Eden M. Kennedy

mission accomplished, pal

Eden M. Kennedy is the co-author (with Alice Bradley) of the book Let's Panic About Babies! (St. Martin's Press, 2011).

A former college-radio DJ, Mrs. Kennedy has driven cross-country six times in a 1973 Volkswagen Bug and enjoys standing on her head.

Currently she works at a nonprofit and is just about finished writing her first novel.

I am always amazed and threatened by the whole body/mind thing. The fact that despite everything I've been taught, the Dodge Dart of my scourge-the-body-to-save-the-soul upbringing keeps running into a low brick wall that's been spraypainted it's all connected, asshole. I would say something Cartesian right now, but I like Descartes. Or was it Aquinas, getting drunk and running around in orchards, with his mother praying for him to find a job and quit having so much fun.

Anyway, I've been dealing with insomnia lately, and I've done everything to try and figure out what's been causing it. Certainly I wondered if it was hormonal, menopause possibly looming. But I've had enough checkups lately to know that my physical body's okay, so I started looking at my emotional body and my profoundly unknowable God-centered body -- you know, wondering if it was "all in my head."

Okay, so the not-sleeping started about a month ago, right after (1) I found out my gallbladder was just fine, (2) my mom got dischaged from her care facility, which I have not talked about, but she was unwell, and now she's a lot better, and (3) Jack got a profit check from a house he built that finally sold, bought me a gorgeous fucking watch, and paid off a chunk of our debt.

So: three less things to worry about, one would think, and yet there I was, eyes popping open at 2:00 a.m., mind ready to get up and start the day. Some mornings around 5:00 a.m. I'd be so tired I felt like throwing up, but my mind just wouldn't go under.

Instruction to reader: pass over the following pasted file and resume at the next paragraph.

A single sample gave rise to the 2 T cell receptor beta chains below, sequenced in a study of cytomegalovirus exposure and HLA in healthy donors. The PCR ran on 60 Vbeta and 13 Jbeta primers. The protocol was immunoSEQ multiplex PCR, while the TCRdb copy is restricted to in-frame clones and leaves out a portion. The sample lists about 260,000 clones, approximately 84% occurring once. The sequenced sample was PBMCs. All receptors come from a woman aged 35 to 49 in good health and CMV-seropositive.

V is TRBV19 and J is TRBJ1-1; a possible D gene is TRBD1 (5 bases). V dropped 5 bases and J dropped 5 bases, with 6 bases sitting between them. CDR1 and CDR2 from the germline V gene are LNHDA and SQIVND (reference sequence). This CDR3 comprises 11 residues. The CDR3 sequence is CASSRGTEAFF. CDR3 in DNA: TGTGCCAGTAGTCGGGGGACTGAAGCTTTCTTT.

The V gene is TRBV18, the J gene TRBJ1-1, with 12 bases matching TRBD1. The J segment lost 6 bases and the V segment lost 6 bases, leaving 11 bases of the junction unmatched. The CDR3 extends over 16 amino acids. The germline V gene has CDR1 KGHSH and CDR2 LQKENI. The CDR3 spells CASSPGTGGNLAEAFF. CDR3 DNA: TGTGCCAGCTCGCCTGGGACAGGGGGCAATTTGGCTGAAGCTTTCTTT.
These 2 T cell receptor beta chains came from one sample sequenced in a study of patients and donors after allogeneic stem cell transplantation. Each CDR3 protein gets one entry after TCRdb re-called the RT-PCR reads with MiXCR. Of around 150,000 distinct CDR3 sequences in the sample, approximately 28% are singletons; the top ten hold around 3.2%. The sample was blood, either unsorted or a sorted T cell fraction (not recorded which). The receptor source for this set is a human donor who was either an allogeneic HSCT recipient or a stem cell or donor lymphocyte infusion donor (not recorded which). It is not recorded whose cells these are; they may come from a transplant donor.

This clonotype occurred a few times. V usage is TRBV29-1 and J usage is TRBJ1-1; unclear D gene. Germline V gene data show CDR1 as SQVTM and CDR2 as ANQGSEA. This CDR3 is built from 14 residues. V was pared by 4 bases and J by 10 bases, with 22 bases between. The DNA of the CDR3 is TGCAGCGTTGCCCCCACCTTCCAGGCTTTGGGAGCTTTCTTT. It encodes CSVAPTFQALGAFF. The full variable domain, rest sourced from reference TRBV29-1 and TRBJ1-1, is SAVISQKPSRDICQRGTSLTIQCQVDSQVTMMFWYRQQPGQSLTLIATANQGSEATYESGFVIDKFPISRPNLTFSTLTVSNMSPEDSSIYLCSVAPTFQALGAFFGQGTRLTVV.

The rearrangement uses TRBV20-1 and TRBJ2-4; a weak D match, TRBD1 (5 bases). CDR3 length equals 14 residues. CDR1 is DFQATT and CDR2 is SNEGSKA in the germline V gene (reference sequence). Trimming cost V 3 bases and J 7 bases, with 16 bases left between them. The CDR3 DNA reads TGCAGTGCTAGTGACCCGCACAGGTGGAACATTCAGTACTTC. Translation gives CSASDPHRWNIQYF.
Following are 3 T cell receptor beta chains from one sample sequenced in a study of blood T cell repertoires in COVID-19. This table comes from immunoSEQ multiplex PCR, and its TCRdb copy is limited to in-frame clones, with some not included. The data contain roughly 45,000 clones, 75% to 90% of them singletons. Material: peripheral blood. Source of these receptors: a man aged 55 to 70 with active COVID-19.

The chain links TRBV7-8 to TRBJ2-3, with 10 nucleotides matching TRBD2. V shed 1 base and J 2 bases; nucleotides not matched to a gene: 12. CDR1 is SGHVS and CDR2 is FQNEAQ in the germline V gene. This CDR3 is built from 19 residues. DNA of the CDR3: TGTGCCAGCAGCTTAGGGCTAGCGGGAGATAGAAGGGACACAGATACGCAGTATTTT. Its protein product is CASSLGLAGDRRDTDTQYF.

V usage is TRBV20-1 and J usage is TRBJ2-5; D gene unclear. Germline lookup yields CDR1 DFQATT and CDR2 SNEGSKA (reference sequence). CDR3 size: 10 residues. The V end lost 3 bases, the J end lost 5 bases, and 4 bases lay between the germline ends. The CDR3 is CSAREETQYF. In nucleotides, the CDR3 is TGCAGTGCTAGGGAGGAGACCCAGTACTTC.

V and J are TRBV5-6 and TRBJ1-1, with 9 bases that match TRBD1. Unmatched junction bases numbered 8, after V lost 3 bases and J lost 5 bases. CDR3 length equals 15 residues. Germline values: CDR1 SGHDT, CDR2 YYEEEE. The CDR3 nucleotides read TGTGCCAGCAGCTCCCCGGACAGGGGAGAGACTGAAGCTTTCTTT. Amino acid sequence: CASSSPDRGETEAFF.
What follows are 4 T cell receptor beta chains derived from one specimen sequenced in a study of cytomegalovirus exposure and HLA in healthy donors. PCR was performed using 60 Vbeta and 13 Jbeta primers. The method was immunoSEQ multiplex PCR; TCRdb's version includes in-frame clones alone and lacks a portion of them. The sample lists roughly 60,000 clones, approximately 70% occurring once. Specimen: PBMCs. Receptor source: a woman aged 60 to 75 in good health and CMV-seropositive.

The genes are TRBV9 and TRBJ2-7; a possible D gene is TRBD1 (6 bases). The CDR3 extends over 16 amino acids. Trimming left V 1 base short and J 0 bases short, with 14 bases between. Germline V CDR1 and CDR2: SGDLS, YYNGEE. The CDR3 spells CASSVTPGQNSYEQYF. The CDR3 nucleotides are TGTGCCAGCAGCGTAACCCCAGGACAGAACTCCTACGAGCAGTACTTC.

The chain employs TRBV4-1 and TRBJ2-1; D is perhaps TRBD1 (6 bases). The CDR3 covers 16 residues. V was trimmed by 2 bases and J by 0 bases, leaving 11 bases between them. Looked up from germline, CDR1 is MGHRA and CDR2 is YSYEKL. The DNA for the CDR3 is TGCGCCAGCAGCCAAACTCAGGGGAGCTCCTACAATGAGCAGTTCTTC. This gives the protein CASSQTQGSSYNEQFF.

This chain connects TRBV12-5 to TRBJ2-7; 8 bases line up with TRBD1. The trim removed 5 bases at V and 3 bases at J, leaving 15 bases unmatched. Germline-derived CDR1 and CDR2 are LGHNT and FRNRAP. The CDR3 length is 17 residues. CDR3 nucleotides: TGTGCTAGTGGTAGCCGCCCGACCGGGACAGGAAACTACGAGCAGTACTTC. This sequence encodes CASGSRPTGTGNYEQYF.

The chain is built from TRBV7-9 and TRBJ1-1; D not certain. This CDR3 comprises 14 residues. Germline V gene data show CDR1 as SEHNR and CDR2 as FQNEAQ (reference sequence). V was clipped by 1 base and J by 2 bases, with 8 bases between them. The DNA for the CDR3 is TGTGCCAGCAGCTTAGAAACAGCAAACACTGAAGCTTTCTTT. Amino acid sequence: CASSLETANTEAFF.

A friend of Jack's recommended Tylenol PM, which left me in this strange, crepuscular, horizontal, always-dawn where I was never quite asleep and never quite awake. And of course, always, more Chinese herbs! Which didn't make me sleep, but allowed me to stay very calm and relaxed about dealing with my daily responsibilities on four hours of sleep.

I also considered the unthinkable: that I needed to stop drinking.

Then, last night, Jack and I were eating dinner and talking about it (Jackson in the bedroom glued to Home Alone*) and he said, This all began when we got that money, and I said, Yeah, it's not the worry, it's just the change. That simple, positive changes in circumstance and the possibilities they opened up turned out to be an enormous shift that I could certainly deal with intellectually. But on another level all this was poised to change my entire identity. We are ceasing to be a continually-struggling boho couple who drinks cheap wine and can't afford to give Jackson his own room! My mother isn't going to die quite yet! I don't have to give in to fear-based thinking about my health!

And when I went to bed last night I knew something had changed, I felt it in my body. Just talking about it, just naming the problem freed me from it. I slept! For eight hours straight! Wow.

Of course, that all may change tonight. I'm always a little too quick to declare success. But it reminded me of something Carolyn Myss once said in an interview she gave that retarded magazine I used to work for: I have to paraphrase, but it was something like, Yes, the mind can control the body, but most people's minds aren't strong enough to meditate their tumors away. It takes work to learn to do that, and most people aren't willing to do the work, or don't believe it will help.

So once again I'm reminded that I have the spiritual strength of a toaster oven. But at least my hair looks better.

*Jackson was starting to worry about burglars, of all things. We had a long talk about things burglars would take from a house, e.g., jewelry or a computer or a painting (and how interesting that was to me, that he thought to suggest paintings), but probably not his special blanket. And he said, I could do that! And I said, But when you got caught you'd go to jail for a long time and I'd be very sad. So it's not good to be a burglar, but sometimes movies about burglars are exciting to watch, would you like to see a movie like that? And he said, Okay. Hence: Home Alone.